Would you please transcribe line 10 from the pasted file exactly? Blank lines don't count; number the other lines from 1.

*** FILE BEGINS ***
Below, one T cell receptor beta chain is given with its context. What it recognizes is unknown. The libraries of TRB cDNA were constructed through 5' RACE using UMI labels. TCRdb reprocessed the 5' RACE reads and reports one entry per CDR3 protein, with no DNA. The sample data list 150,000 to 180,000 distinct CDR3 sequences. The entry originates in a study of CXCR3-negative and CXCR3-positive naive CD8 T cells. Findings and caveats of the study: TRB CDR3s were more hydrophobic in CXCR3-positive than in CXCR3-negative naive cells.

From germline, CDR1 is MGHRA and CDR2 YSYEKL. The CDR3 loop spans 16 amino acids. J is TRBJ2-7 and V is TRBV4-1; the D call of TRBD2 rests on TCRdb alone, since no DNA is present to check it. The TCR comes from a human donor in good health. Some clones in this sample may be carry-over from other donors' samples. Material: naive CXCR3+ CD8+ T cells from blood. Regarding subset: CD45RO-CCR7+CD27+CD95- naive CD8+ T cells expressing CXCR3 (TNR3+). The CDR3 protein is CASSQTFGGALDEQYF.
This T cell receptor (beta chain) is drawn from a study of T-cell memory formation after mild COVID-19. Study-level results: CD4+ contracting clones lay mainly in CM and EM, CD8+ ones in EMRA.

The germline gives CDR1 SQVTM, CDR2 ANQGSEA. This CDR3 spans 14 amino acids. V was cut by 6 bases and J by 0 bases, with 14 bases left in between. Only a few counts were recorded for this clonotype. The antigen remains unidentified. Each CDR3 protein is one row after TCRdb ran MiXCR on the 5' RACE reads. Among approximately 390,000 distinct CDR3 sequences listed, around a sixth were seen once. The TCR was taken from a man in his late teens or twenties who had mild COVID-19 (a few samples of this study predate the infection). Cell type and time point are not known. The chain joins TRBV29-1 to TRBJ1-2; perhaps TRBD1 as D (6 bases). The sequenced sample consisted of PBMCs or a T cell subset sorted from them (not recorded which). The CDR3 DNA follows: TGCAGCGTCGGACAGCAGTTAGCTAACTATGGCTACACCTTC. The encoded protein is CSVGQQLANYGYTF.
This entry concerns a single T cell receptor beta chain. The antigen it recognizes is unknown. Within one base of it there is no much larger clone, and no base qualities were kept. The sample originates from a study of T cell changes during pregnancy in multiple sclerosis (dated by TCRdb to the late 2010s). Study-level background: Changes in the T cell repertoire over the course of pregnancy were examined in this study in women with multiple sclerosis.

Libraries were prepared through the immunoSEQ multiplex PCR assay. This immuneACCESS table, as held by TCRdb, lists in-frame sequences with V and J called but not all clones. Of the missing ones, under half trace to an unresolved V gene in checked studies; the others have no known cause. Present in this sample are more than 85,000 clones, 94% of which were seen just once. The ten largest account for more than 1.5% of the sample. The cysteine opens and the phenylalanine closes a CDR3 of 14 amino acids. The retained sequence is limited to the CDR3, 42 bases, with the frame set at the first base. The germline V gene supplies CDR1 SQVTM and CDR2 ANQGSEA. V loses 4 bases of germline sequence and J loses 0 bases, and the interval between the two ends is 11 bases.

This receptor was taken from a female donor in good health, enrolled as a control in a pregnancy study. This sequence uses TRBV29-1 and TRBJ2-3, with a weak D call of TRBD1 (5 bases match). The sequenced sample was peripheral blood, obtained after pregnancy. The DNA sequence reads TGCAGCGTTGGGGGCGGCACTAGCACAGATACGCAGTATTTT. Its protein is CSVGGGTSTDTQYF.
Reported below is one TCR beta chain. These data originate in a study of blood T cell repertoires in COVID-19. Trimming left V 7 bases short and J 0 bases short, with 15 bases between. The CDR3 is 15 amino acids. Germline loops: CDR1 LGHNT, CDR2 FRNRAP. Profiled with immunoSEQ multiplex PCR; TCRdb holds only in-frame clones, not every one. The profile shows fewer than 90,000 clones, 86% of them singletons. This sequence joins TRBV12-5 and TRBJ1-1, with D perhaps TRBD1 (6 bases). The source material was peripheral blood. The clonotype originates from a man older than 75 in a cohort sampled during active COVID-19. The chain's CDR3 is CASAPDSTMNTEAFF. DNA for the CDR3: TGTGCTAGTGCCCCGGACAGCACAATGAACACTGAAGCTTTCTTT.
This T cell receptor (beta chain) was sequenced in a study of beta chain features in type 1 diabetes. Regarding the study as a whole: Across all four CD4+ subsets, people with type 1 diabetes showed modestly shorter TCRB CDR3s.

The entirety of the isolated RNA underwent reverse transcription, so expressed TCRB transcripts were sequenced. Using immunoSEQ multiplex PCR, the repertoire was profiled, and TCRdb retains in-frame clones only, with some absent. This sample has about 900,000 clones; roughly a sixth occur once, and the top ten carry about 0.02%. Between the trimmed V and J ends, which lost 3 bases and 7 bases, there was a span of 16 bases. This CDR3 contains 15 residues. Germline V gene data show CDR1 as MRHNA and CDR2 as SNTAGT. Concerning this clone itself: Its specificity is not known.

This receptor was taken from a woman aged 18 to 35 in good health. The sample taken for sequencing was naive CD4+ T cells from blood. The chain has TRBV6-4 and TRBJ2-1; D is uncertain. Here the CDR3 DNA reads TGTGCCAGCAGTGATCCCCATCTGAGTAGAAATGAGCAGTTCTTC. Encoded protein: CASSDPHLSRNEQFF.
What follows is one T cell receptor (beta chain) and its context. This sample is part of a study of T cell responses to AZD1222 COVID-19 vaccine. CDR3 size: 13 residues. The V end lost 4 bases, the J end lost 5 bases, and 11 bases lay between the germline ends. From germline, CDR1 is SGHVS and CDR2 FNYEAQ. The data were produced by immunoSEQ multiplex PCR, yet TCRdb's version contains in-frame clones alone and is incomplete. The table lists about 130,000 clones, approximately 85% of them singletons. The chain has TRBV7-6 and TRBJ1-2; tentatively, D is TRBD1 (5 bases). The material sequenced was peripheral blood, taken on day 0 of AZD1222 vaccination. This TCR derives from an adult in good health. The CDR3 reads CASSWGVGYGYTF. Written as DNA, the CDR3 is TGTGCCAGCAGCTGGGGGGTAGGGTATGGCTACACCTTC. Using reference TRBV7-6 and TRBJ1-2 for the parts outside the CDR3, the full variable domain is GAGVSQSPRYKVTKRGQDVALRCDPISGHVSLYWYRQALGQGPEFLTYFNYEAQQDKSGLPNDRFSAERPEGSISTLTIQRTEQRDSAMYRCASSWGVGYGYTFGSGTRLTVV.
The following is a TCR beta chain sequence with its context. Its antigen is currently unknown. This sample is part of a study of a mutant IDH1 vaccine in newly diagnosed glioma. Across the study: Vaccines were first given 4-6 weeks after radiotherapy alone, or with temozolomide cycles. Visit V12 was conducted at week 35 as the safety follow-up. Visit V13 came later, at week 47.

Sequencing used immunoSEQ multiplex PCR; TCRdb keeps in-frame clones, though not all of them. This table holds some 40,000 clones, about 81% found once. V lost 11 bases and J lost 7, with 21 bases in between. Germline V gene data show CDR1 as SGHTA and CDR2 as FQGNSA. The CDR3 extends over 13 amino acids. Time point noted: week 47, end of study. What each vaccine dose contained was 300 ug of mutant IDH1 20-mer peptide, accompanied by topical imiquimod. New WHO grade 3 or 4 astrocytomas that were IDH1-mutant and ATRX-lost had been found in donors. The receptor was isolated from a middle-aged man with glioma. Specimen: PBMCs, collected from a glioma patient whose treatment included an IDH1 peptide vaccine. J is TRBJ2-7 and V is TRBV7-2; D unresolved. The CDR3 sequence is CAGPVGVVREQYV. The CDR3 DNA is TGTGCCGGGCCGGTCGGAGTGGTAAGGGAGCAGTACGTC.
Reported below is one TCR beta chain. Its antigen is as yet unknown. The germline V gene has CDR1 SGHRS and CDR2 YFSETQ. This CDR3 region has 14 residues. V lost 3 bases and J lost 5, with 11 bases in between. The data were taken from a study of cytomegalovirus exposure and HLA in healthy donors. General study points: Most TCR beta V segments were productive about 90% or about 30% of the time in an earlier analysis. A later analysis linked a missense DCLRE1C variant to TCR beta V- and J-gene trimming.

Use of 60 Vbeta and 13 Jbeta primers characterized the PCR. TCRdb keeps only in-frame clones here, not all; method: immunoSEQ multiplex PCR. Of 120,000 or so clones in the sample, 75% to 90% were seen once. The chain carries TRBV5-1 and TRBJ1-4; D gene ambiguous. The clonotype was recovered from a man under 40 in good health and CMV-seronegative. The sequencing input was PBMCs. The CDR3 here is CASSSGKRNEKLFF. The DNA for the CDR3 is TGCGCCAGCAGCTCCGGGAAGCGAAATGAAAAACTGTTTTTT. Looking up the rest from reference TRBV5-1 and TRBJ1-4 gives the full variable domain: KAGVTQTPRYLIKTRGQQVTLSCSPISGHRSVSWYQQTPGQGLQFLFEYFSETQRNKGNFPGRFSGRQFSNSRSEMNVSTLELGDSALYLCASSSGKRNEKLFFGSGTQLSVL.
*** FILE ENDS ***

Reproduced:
The entirety of the isolated RNA underwent reverse transcription, so expressed TCRB transcripts were sequenced. Using immunoSEQ multiplex PCR, the repertoire was profiled, and TCRdb retains in-frame clones only, with some absent. This sample has about 900,000 clones; roughly a sixth occur once, and the top ten carry about 0.02%. Between the trimmed V and J ends, which lost 3 bases and 7 bases, there was a span of 16 bases. This CDR3 contains 15 residues. Germline V gene data show CDR1 as MRHNA and CDR2 as SNTAGT. Concerning this clone itself: Its specificity is not known.